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Emrgy hydropower module

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Emrgy Offers Scalable Plug-N-Play Hydropower Solutions

An Atlanta startup is marketing a plug n play hydropower module that can create electricity from low flow water sources like rivers and canals.

When we think of hydropower, we think of thundering cascades of water spilling downhill through carefully crafted flumes and spinning enormous generators that make enough power to light up small cities. Hardly anyone thinks of a slow moving canal or river — except Emily Morris, CEO of Emrgy, a distributed energy startup located in Atlanta, Georgia.

Emrgy hydropower module

The book Drawdown, edited by Paul Hawken, lists the top 100 things humanity can do to limit global warming. Number 48 on that list is in-stream hydro. Unlike other renewable energy sources, it is capable of producing electricity continuously 24 hours a day 365 days a year. Emrgy has developed a self-contained plug-n-play in-stream hydro module that can harvest energy from slow moving water streams. Each module produces about 10 kW of consistent hydro power and the system is scalable, meaning that generating more electricity is as simple as adding more modules.

The Emrgy system is designed for minimum disturbance of the local environment, including aquatic populations. Each module is constructed of inert materials that will not break down over time and add debris or foreign materials to the local water supply. Because each module is prefabricated, no construction needs to take place on site, which greatly reduces civil engineering costs and simplifies the permitting process.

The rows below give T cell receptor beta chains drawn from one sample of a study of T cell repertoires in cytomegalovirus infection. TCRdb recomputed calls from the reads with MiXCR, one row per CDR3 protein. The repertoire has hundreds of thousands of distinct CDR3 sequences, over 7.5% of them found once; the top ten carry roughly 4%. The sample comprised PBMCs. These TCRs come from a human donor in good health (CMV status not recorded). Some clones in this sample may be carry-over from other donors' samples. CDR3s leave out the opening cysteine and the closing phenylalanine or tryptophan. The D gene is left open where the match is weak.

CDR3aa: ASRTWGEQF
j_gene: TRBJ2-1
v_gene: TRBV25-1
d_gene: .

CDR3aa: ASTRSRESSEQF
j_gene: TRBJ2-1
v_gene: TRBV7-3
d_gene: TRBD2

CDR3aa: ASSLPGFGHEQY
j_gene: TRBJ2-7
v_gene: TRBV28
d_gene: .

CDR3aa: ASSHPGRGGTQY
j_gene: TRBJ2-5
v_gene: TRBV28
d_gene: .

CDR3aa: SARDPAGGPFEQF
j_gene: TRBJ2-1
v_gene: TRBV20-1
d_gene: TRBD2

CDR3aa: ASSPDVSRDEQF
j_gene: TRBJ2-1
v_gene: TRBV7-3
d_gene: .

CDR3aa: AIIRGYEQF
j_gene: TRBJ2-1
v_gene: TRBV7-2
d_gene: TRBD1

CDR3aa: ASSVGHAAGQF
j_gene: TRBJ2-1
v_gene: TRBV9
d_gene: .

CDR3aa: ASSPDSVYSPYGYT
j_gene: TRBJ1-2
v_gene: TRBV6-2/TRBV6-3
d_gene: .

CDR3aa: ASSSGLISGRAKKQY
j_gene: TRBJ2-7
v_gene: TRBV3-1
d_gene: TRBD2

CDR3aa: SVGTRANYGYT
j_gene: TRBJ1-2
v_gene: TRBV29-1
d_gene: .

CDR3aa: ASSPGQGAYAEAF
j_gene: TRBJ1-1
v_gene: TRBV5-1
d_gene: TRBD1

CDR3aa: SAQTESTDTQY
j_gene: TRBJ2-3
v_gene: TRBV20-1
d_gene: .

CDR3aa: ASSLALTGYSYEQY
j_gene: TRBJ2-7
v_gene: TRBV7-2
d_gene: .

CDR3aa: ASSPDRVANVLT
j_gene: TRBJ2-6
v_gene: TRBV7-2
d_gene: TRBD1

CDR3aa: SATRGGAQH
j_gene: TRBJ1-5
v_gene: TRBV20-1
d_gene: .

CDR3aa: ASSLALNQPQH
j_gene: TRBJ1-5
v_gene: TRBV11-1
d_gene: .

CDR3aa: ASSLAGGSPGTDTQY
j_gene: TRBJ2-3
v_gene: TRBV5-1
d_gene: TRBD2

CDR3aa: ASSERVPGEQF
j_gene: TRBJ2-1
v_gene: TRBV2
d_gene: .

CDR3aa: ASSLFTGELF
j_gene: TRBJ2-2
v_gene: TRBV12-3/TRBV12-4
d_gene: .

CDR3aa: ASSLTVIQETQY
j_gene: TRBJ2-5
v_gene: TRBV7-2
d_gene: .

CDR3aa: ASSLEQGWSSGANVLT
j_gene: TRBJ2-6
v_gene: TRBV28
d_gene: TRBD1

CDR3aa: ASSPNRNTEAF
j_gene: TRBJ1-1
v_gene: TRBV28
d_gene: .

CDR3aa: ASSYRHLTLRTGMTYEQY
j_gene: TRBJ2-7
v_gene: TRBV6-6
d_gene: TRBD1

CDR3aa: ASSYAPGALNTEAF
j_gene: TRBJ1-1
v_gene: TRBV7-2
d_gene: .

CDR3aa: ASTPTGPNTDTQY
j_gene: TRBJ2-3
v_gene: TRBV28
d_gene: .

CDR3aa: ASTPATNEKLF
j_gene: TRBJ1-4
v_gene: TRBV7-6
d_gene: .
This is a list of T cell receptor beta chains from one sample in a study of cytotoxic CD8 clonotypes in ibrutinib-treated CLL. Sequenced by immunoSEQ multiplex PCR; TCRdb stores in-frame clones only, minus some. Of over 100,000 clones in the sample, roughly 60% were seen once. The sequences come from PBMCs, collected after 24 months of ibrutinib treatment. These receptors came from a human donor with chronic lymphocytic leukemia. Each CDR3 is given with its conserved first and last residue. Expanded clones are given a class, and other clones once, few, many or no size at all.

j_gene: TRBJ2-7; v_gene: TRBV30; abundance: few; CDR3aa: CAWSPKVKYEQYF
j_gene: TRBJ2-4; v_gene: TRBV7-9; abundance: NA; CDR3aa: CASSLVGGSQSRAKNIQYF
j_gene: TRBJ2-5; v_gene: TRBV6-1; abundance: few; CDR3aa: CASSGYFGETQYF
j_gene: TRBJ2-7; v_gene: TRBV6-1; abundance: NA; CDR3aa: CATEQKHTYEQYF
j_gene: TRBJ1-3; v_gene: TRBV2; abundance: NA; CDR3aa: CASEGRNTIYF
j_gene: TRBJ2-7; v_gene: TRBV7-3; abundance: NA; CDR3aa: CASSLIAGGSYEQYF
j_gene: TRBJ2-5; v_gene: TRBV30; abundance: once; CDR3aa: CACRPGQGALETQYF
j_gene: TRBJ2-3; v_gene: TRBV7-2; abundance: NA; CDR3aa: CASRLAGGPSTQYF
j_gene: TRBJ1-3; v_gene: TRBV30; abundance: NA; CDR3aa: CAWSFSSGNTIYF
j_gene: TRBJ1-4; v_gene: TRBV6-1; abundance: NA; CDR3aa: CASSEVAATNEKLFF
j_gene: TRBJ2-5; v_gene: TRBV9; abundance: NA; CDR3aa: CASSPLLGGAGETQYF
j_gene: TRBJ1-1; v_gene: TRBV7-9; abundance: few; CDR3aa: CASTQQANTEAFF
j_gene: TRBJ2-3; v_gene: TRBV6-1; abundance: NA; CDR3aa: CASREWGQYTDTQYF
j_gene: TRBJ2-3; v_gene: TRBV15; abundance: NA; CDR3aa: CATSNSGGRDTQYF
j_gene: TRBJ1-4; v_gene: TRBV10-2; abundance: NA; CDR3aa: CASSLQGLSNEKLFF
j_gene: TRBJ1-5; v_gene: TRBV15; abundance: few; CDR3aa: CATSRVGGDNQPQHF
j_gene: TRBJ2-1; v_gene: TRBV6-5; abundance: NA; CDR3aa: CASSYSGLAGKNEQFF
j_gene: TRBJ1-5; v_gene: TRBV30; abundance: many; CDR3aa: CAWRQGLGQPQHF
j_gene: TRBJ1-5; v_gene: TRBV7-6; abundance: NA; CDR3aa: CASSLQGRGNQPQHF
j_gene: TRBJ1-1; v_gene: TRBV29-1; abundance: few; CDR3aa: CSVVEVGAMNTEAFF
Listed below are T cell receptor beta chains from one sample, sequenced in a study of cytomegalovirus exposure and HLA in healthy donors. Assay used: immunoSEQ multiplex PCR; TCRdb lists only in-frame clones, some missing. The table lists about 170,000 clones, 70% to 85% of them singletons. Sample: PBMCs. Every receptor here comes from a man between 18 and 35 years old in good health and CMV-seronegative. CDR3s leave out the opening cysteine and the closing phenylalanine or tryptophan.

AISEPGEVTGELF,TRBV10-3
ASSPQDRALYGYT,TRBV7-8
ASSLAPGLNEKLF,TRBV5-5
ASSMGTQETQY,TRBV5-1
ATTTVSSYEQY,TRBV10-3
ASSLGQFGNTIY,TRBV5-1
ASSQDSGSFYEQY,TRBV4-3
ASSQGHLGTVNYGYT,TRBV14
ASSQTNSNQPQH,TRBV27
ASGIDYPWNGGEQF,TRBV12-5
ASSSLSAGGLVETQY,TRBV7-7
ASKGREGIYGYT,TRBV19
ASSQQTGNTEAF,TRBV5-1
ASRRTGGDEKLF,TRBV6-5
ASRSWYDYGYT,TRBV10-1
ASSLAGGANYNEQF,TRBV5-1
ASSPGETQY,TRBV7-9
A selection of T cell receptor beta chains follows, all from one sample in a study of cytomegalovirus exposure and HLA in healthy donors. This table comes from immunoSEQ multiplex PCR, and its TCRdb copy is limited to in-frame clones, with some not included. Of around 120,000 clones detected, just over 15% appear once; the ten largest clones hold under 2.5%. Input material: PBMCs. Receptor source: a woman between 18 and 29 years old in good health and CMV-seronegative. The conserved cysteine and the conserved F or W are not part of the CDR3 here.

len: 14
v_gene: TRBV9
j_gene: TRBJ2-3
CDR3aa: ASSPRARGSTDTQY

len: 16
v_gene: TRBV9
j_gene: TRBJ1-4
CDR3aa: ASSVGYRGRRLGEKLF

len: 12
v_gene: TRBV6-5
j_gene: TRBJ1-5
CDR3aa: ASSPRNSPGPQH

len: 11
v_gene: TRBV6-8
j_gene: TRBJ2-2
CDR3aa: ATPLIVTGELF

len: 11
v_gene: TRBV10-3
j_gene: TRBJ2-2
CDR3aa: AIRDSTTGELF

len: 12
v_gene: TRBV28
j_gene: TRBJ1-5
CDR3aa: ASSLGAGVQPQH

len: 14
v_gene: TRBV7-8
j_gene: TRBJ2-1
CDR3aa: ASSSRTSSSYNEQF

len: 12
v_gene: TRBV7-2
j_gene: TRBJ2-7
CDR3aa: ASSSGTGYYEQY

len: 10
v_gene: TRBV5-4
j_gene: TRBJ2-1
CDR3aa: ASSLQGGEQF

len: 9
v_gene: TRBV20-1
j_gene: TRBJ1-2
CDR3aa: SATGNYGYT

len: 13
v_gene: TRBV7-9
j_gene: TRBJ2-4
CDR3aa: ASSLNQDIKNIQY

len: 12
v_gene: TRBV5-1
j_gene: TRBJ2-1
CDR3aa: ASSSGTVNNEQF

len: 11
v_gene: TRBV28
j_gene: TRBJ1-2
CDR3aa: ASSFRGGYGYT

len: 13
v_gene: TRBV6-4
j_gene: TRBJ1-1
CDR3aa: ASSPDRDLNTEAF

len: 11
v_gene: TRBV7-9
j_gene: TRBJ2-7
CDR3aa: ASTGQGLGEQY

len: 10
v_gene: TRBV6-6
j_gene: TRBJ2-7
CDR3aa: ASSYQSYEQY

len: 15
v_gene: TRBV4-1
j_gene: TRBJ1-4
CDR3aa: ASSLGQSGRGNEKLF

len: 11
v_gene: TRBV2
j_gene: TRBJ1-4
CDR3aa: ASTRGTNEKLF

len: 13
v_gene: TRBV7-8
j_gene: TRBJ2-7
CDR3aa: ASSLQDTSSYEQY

The Emrgy modules are packed with innovative design solutions. The patented EnergyFlume® structure provides stability for each module and can speed up water flow by as much as 200%. The twin turbine blades complement each other and can capture as much as 70% of the energy available at any given location. The modules are self-starting and can accommodate water flowing in either direction.

Perhaps the most clever component is a nearly frictionless magnetic gearbox that supplies more of the rotational motion of the turbines to the generator than a mechanical gearbox could. The gearbox automatically compensates for overspeed and overtorque conditions.

Such small-scale hydro systems may seem like a minuscule part of the renewable energy picture, but Drawdown estimates that, if widely deployed, they could provide almost 4% of the world’s energy needs. That, in turn, would keep about 4 gigatons of carbon dioxide out of the earth’s atmosphere every year — equal to the emissions from 840 million fossil-fueled vehicles.

Emrgy has identified 15,000 miles of canals with low water flow in 7 US states that are potential candidates for its modular hydropower installations. Denver Water is one of the first organizations to install a prototype system. If that experiment goes well, more installations will surely follow. Water authorities and water districts consume lots of energy to pump and treat water. Recapturing some of that energy could significantly reduce their costs of operation and lead to lower bills for their customers.

 
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Written By

Steve writes about the interface between technology and sustainability from his homes in Florida and Connecticut or anywhere else the Singularity may lead him. You can follow him on Twitter but not on any social media platforms run by evil overlords like Facebook.

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